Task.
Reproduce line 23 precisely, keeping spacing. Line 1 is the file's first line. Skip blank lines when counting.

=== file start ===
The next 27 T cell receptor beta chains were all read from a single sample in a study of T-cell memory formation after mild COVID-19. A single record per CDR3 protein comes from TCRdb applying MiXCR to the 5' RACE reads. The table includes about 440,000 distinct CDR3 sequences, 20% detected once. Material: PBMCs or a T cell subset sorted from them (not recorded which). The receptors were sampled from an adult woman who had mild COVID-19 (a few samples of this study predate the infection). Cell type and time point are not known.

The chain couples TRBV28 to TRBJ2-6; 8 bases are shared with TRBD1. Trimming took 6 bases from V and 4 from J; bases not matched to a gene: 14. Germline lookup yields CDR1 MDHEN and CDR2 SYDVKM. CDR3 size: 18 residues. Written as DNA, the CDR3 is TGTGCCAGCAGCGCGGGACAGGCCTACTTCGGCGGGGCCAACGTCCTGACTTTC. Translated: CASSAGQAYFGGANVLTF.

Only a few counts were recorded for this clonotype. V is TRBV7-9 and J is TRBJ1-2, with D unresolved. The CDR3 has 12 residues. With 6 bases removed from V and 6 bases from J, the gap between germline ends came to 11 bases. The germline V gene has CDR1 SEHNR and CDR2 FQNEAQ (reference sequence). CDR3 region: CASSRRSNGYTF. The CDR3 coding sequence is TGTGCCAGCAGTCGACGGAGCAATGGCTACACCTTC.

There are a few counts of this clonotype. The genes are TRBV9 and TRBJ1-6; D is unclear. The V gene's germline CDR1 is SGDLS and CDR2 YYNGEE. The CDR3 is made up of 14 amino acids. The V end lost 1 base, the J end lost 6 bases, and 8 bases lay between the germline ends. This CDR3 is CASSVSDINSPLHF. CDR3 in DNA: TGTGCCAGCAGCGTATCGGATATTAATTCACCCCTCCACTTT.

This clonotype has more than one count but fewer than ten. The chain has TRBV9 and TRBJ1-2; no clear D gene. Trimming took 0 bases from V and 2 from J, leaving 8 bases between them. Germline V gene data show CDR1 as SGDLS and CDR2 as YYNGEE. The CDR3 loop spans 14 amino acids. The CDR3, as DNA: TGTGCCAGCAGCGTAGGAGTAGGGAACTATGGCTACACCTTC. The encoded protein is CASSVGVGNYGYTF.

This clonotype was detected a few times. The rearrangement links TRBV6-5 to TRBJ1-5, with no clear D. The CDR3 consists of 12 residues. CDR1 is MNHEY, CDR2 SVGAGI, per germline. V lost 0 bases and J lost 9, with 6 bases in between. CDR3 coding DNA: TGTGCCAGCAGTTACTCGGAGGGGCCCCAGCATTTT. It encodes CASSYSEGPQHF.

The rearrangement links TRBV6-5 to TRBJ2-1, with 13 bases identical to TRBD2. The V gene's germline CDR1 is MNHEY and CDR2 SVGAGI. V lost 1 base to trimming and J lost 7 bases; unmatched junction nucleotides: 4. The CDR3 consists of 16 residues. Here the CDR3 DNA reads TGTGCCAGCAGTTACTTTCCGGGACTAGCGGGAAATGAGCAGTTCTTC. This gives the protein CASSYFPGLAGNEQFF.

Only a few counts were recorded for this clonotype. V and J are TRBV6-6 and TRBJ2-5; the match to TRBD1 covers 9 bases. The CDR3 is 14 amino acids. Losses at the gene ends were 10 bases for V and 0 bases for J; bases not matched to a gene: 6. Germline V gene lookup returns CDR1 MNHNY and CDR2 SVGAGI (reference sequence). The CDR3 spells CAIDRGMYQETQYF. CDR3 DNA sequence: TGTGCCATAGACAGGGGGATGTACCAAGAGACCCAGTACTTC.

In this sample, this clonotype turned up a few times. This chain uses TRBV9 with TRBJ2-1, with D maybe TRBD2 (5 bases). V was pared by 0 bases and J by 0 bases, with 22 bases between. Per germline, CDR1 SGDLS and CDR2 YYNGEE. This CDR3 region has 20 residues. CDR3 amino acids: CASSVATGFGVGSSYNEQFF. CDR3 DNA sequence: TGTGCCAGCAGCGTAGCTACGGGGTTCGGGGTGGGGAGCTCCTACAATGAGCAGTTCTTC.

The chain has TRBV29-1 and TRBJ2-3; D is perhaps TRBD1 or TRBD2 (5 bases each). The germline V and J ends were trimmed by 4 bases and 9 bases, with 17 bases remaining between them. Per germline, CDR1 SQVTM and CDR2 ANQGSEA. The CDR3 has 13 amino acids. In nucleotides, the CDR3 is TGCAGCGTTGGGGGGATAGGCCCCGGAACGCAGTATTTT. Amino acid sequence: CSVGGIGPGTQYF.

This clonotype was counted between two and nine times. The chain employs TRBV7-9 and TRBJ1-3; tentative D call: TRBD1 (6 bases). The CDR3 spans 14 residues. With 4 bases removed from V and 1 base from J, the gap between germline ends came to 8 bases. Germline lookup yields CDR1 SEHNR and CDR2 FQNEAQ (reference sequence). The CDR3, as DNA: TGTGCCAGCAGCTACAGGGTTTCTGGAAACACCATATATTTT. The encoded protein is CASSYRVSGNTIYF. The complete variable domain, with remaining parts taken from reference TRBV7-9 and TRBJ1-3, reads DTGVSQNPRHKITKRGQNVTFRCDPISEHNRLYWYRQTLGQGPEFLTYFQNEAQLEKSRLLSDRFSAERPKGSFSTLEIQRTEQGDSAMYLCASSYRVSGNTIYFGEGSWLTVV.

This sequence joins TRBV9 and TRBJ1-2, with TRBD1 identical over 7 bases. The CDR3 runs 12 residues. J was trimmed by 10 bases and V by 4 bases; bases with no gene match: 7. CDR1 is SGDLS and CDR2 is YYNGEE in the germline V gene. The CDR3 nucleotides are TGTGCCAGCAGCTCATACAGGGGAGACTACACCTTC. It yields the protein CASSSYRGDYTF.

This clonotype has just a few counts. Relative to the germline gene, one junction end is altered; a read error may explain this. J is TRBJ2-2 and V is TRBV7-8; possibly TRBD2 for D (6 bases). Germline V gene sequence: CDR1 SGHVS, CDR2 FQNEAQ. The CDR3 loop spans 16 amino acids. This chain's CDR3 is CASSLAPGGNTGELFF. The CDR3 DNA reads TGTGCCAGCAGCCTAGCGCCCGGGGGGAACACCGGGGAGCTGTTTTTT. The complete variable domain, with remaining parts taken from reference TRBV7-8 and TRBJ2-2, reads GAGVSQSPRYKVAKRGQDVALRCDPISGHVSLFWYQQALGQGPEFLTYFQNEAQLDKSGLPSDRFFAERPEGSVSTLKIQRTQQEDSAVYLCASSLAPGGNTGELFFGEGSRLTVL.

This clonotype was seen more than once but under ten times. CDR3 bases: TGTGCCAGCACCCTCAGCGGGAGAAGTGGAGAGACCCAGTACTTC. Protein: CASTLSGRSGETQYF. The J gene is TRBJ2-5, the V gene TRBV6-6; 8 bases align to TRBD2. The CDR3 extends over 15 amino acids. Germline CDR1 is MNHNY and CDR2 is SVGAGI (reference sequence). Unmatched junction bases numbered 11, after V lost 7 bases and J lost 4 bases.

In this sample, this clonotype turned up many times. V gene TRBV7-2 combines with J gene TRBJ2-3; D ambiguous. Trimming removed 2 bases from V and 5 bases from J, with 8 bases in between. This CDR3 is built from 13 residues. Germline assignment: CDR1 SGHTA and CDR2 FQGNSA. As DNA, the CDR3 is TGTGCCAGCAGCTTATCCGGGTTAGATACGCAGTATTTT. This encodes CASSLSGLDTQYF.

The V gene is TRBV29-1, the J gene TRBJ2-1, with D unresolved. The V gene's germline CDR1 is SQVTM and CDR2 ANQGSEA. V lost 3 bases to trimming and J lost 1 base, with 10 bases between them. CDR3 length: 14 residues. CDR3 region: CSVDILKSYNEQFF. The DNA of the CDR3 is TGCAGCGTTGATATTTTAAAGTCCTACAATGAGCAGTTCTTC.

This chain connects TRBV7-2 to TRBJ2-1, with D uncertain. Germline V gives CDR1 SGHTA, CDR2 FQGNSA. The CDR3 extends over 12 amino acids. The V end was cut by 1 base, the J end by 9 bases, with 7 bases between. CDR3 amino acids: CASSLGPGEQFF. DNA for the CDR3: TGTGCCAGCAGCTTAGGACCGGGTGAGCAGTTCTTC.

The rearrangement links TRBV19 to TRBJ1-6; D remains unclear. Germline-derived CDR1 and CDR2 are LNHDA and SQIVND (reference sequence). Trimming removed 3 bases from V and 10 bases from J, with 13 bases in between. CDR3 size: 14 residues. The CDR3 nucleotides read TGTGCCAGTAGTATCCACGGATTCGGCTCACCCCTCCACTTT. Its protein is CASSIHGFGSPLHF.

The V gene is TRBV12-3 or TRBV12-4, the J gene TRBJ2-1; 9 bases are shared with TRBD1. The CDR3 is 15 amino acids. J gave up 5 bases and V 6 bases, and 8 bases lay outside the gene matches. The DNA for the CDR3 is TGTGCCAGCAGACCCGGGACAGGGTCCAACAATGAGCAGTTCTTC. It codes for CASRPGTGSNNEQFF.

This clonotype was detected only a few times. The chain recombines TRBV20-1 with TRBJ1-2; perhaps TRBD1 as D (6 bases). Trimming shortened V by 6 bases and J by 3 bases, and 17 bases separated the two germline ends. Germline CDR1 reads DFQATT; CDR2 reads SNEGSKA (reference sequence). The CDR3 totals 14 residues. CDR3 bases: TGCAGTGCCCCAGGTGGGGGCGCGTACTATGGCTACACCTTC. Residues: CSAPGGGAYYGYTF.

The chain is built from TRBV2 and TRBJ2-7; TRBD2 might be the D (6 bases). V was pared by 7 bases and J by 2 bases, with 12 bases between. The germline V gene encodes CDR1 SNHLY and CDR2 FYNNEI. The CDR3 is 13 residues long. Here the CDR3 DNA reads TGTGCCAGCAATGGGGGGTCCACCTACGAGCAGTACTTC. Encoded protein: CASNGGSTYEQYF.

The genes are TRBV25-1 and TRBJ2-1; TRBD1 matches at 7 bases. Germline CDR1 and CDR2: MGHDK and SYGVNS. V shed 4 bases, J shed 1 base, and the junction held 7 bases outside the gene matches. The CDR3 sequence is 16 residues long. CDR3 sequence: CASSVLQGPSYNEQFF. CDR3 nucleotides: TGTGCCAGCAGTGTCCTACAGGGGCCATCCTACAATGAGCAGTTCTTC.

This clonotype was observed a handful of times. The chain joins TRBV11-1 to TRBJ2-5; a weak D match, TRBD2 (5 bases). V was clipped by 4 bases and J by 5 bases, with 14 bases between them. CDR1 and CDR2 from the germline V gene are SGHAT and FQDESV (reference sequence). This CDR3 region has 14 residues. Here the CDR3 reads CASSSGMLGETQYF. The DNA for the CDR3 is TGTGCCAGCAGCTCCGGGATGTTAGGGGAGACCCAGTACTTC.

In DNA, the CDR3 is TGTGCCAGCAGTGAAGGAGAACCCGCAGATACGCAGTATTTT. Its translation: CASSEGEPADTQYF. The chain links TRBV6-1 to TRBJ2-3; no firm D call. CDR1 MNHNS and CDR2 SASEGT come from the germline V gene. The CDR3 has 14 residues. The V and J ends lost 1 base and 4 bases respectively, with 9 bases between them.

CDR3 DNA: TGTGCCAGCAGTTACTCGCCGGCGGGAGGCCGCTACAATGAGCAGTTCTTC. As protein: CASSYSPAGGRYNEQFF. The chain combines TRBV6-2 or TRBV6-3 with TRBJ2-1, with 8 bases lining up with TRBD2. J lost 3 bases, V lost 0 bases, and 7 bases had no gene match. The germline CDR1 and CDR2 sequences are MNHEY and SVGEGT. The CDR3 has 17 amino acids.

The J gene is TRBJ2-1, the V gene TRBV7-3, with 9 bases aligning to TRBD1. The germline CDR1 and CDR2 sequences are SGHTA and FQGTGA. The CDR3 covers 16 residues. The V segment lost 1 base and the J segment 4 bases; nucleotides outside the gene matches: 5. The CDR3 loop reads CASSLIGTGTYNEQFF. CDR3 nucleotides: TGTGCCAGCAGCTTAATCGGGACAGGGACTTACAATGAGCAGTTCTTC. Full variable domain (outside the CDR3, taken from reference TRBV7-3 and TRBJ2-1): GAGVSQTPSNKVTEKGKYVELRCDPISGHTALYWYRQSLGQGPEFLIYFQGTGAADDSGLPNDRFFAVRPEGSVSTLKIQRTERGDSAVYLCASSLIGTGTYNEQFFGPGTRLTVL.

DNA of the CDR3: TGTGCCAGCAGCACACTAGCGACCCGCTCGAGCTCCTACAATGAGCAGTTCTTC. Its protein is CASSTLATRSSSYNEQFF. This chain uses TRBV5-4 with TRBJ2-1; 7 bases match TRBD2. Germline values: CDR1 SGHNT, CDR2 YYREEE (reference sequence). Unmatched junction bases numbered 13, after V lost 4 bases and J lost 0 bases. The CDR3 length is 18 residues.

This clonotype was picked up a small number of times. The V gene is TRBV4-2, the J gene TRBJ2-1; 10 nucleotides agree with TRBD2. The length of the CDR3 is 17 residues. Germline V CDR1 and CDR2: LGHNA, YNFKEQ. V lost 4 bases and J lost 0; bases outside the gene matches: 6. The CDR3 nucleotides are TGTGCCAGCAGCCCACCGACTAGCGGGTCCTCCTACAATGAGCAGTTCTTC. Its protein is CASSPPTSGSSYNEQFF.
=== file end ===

This clonotype was observed a handful of times. The chain joins TRBV11-1 to TRBJ2-5; a weak D match, TRBD2 (5 bases). V was clipped by 4 bases and J by 5 bases, with 14 bases between them. CDR1 and CDR2 from the germline V gene are SGHAT and FQDESV (reference sequence). This CDR3 region has 14 residues. Here the CDR3 reads CASSSGMLGETQYF. The DNA for the CDR3 is TGTGCCAGCAGCTCCGGGATGTTAGGGGAGACCCAGTACTTC.